5. I think the difference is partly due to the age difference (Lyanna was a couple years closer to adulthood), partly due to Sansa's obsession with song characters. Joffrey was like one of them come true. If Lyanna didn't have such preconceptions, it would be easier for her to see through Robert. That's how the echoes work - only parts of the story bear resemblance. I think you are sticking to the general concept and overlook how the concept of flowers develops in connection with Lyanna: flowers - roses - blue roses - the laurel. A sort of a gradual reveal, and emphasis is not on flowers in general but blue roses in particular. WUT?! Where was this stated that Rhaegar planned Aerys' death?! Or that he was plannning something as early as Duskendale?! Harrenhal being a pretext for assembling the lords is more or less certain but how can you claim that he wanted to kill his father instead of deposing him, and that for a very valid reason? And no, he doesn't sit out the war - Tywin never answers the summons but Rhaegar does. We don't even know if Rhaegar spent the time in isolation willingly, not to mention if there even was something that he could do at that time. Did it ever occur to you that Lyanna may not have wanted him to become involved in the fight against her family, and since he couldn't really be expected to fight his own family, she at least convinced him to maintain neutrality? Well... that's a reason I haven't heard yet. Only, I see zero proof that Rhaegar actually wanted a war, and if he did, he made a really shitty job making use of it. You know, if he wanted this war, why the hell not use his huge popularity to squish the rebels, gain even more popularity by that, and then depose Aerys? Who would have opposed him? What sense does it make to let his side bleed out before he becomes involved? This doesn't make sense, either - if Rhaegar defeats the Rebels, he doesn't need to appease them, he has an upper hand. If things go badly for the loyalists - and they did - why the hell not use her then to make them fall in line? Really, sorry, but your argumentation seems to be drowning in theoretical concepts while missing out on practical issues. This is something I totally don't get. Where do you see Rhaegar willing to let people die to fulfill his plans? We don't know what those plans were, so we don't know if they were fulfilled and what he was willing to sacrifice. What we do know, though, is that Rhaegar was carrying some burden that made him feel blue most of the time. So, if his plans really included letting people die, he definitely didn't seem fine with it. Which is what makes the difference between him and people like Baelish, who don't give a shit about who suffers as a consequence of his actions. No need to apologize, I was merely considering the logistics of a ship which, contrary to your opinion, is perhaps the only other solution that might work. I'd just think that towers don't sink in storms. Oh, I certainly agree that we should be paying attention, I only think that you focus on insubstantial details and miss the larger picture. What is going on between Petyr and Lysa is a travesty of anything that a normal person would consider "joy", therefore, while one can draw interesting ideas from the scene, it definitely isn't what went on between Rhaegar and Lyanna. BTW, Sansa is not stolen, she is rescued. She doesn't get taken where she would prefer but she took her chances and went willingly. Now that would be a real game changer! (sorry, couldn't resist, I know you meant father) I have long posited that Arthur was his secret joy... And yes, I do believe that Lyanna was his true joy (though I am not sure if she was really stolen). Which, if Petyr-Lysa are supposed to be a parallel/echo/antithesis/whatever, it really doesn't matter as these things never work 100% :-) How does it bear comparison when one incident led to haunting memories +14 years later, and the other never even got a honorable mention? That's like the "your father's brother's nephew's cousin's former roommate" connection. Yeah but the difference is at which point of narrative we see these opinions. The conviction that Cersei is the culprit comes at the beginning of the narrative, and is gradually revealed to be incorrect. The love between Rhaegar and Lyanna is never mentioned at the beginning, can only be inferred. As the narrative develops, there are more explicit hints, and then you get a blatant statement, towards the finale. Remember what was said about GRRM's three-stage reveal structure? Sorry but this seems rather superficial comparison, and the insistence on the Stark Maid unnecessarrily narrowing the view. Loras only needed the trick at the end because Gregor was such a monster of a man. Loras as a parallel doesn't work, though, because he is described as exceptionally skilled and keen on particiating in tourneys. Jorah was neither and Rhaegar wasn't particularly interested. He might, but it doesn't fit with the accounts of him as being honourable. Plus, we see a much less skilled knight, Jorah, winning solely due to being inspired by Lynesse. And you know how that he did nothing? Or that he could have done anything in the first place? Or, as I suggested above, that Lyanna even wanted him to? BTW, allow me to correct your interpretation of Arya kicking the dead guard - she is not angry because he failed but because he lied to her, he gave her a false sense of safety. Not really. If a young girl disappears with a man, people are bound to lean towards one or the other version and you need more information to make up your mind. Whereas, if you get a secret note accusing someone of murder, it is a safe bet that there is something going on. The contradiction fever-Lannisters never existed, the latter replaced the former the moment it appeared on the scene. Ned may not have been entirely convinced but the reader knows otherwise, and after Bran spies Jaime with Cersei at the old tower, there is not a shadow of doubt that the Lannisters do have a secret worth killing for. That is the real distraction, not the fever story. Not good enough for me, definitely. In fact, I think that the Stark Maid detracts from the argument as it is based on very generalised, and thus superficial, reading, slapping together elements which are either cherry-picked or which form only dubious associations. What I consider as its greatest sin is its very core - creating this supposed Stark Maid paradigm and trying to fit all kinds of characters into the pattern ignores the fundament of good writing, and that is characterisation. Characters do what they do not to fit in some abstract pattern but to follow the natural course in which their character drives them. The author can expose them to certain situations intentionally built to remind of other situations but those are never meant as a 100% repetition. There will always be variation caused by differences in character as well as developing the explored theme because you don't want your story to go in an endless cycle of repetitions, you need your characters to make a difference.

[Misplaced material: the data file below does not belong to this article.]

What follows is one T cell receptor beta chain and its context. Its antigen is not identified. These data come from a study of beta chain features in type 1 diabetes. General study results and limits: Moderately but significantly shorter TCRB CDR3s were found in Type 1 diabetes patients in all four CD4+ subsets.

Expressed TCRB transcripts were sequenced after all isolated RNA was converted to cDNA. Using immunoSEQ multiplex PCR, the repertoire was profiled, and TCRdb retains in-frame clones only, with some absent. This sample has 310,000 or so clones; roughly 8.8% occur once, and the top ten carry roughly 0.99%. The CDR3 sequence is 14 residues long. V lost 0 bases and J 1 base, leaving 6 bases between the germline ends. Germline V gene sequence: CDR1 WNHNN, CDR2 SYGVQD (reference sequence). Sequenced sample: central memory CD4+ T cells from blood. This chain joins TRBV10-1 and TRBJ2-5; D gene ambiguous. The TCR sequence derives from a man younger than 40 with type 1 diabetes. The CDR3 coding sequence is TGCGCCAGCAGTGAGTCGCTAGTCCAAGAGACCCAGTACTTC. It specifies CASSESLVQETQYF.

6. @Lady Gwynhyfvar had a good essay somewhere on her blog, presenting quite a convincing case for a parallel between Lancelot saving Guinevere from being burnt at the stake and bringing her to his castle Joyous Garde, and Rhaegar bringing Lyanna to ToJ to protect her from Aerys' wrath when he discovered her identity as KotLT (hint: Aerys would have wanted to give her to the flames). The abduction would actually be a rescue and love ensue only later. I don't recall, though, if or how she adressed the issue of Lyanna's wolf blood that led her to an early grave, which I always considered as a hint at her own active participation. To play a bit of a devil's advocate: there might be a hint at something between the two men - there is Arthur Dayne's sad smile welcoming Ned, and Ned falling sad after he names Arthur as the finest knight ever who would have killed him if not for Howland (in response to Bran's enquiring about KG). Of course, the sadness (on both parts) can have other valid reasons, but it is there.